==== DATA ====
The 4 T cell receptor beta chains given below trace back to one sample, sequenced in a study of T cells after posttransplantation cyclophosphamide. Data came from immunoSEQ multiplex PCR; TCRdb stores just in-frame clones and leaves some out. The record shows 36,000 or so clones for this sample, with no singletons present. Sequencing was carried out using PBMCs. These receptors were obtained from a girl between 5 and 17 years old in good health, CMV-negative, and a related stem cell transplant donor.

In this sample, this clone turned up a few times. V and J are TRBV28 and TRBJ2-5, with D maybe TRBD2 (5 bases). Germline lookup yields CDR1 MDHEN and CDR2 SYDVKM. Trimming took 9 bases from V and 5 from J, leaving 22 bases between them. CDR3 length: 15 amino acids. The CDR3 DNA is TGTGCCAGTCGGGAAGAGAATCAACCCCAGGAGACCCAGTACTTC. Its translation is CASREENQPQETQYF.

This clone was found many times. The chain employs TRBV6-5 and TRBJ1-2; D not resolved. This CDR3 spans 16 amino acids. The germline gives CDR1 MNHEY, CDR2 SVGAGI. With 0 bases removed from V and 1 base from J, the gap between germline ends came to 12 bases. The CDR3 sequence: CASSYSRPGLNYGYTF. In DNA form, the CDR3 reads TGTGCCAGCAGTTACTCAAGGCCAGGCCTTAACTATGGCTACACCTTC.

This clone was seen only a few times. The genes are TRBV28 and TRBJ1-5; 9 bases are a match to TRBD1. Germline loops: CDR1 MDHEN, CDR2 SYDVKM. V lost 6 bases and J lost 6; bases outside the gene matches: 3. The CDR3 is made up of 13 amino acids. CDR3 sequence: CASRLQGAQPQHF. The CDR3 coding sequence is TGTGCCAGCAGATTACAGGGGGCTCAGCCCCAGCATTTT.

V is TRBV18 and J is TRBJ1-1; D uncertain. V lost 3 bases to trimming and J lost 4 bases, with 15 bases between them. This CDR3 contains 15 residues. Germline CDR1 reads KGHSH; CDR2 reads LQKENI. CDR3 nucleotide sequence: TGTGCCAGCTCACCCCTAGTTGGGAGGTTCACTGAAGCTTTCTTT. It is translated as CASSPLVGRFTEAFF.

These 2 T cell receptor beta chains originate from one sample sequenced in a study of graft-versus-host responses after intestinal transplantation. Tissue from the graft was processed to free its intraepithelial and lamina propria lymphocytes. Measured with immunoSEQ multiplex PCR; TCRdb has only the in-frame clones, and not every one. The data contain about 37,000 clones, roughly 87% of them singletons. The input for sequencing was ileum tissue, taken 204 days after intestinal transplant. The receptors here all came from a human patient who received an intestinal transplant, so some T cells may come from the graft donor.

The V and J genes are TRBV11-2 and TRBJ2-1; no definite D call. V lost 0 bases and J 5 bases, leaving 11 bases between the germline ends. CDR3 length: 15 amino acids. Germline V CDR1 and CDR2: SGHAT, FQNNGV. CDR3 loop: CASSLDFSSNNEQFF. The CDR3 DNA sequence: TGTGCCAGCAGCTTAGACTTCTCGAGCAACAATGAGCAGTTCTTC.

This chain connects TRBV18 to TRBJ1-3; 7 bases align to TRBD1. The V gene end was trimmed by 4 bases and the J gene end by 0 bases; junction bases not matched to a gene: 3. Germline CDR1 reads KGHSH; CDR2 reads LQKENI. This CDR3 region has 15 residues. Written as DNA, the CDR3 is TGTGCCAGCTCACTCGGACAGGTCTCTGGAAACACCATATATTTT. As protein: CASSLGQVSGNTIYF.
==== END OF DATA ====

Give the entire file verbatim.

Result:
The 4 T cell receptor beta chains given below trace back to one sample, sequenced in a study of T cells after posttransplantation cyclophosphamide. Data came from immunoSEQ multiplex PCR; TCRdb stores just in-frame clones and leaves some out. The record shows 36,000 or so clones for this sample, with no singletons present. Sequencing was carried out using PBMCs. These receptors were obtained from a girl between 5 and 17 years old in good health, CMV-negative, and a related stem cell transplant donor.

In this sample, this clone turned up a few times. V and J are TRBV28 and TRBJ2-5, with D maybe TRBD2 (5 bases). Germline lookup yields CDR1 MDHEN and CDR2 SYDVKM. Trimming took 9 bases from V and 5 from J, leaving 22 bases between them. CDR3 length: 15 amino acids. The CDR3 DNA is TGTGCCAGTCGGGAAGAGAATCAACCCCAGGAGACCCAGTACTTC. Its translation is CASREENQPQETQYF.

This clone was found many times. The chain employs TRBV6-5 and TRBJ1-2; D not resolved. This CDR3 spans 16 amino acids. The germline gives CDR1 MNHEY, CDR2 SVGAGI. With 0 bases removed from V and 1 base from J, the gap between germline ends came to 12 bases. The CDR3 sequence: CASSYSRPGLNYGYTF. In DNA form, the CDR3 reads TGTGCCAGCAGTTACTCAAGGCCAGGCCTTAACTATGGCTACACCTTC.

This clone was seen only a few times. The genes are TRBV28 and TRBJ1-5; 9 bases are a match to TRBD1. Germline loops: CDR1 MDHEN, CDR2 SYDVKM. V lost 6 bases and J lost 6; bases outside the gene matches: 3. The CDR3 is made up of 13 amino acids. CDR3 sequence: CASRLQGAQPQHF. The CDR3 coding sequence is TGTGCCAGCAGATTACAGGGGGCTCAGCCCCAGCATTTT.

V is TRBV18 and J is TRBJ1-1; D uncertain. V lost 3 bases to trimming and J lost 4 bases, with 15 bases between them. This CDR3 contains 15 residues. Germline CDR1 reads KGHSH; CDR2 reads LQKENI. CDR3 nucleotide sequence: TGTGCCAGCTCACCCCTAGTTGGGAGGTTCACTGAAGCTTTCTTT. It is translated as CASSPLVGRFTEAFF.

These 2 T cell receptor beta chains originate from one sample sequenced in a study of graft-versus-host responses after intestinal transplantation. Tissue from the graft was processed to free its intraepithelial and lamina propria lymphocytes. Measured with immunoSEQ multiplex PCR; TCRdb has only the in-frame clones, and not every one. The data contain about 37,000 clones, roughly 87% of them singletons. The input for sequencing was ileum tissue, taken 204 days after intestinal transplant. The receptors here all came from a human patient who received an intestinal transplant, so some T cells may come from the graft donor.

The V and J genes are TRBV11-2 and TRBJ2-1; no definite D call. V lost 0 bases and J 5 bases, leaving 11 bases between the germline ends. CDR3 length: 15 amino acids. Germline V CDR1 and CDR2: SGHAT, FQNNGV. CDR3 loop: CASSLDFSSNNEQFF. The CDR3 DNA sequence: TGTGCCAGCAGCTTAGACTTCTCGAGCAACAATGAGCAGTTCTTC.

This chain connects TRBV18 to TRBJ1-3; 7 bases align to TRBD1. The V gene end was trimmed by 4 bases and the J gene end by 0 bases; junction bases not matched to a gene: 3. Germline CDR1 reads KGHSH; CDR2 reads LQKENI. This CDR3 region has 15 residues. Written as DNA, the CDR3 is TGTGCCAGCTCACTCGGACAGGTCTCTGGAAACACCATATATTTT. As protein: CASSLGQVSGNTIYF.